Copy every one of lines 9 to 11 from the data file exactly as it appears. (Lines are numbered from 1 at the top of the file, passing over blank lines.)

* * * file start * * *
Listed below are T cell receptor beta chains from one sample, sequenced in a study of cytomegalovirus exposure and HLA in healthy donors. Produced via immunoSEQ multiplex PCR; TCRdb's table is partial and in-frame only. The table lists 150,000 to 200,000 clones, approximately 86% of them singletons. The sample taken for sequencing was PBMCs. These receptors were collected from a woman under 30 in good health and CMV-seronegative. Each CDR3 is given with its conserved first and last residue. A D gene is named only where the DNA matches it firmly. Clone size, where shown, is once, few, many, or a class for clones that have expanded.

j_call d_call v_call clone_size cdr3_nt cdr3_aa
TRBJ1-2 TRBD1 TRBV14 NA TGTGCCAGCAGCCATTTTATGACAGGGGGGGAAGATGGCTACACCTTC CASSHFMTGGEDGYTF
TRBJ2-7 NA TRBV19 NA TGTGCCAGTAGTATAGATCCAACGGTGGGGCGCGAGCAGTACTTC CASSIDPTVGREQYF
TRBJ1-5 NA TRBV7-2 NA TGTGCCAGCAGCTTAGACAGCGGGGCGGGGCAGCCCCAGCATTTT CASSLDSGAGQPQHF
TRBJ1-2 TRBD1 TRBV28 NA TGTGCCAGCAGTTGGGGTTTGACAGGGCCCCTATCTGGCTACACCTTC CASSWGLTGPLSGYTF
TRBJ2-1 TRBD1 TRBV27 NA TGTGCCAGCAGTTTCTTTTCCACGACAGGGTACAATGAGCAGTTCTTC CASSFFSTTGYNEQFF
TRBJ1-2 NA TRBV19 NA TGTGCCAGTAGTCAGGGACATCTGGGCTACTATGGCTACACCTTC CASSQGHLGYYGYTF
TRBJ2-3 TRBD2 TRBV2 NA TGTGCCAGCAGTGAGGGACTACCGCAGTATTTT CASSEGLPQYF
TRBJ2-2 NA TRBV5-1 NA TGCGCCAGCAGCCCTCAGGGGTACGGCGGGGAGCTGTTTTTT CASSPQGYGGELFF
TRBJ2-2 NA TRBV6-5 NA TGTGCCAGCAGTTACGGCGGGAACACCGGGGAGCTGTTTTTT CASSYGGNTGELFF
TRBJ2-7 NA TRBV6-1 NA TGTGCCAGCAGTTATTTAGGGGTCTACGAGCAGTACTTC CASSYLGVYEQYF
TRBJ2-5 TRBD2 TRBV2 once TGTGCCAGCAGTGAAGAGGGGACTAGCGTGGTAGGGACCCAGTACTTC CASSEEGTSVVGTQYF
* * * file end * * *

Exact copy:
TRBJ2-3 TRBD2 TRBV2 NA TGTGCCAGCAGTGAGGGACTACCGCAGTATTTT CASSEGLPQYF
TRBJ2-2 NA TRBV5-1 NA TGCGCCAGCAGCCCTCAGGGGTACGGCGGGGAGCTGTTTTTT CASSPQGYGGELFF
TRBJ2-2 NA TRBV6-5 NA TGTGCCAGCAGTTACGGCGGGAACACCGGGGAGCTGTTTTTT CASSYGGNTGELFF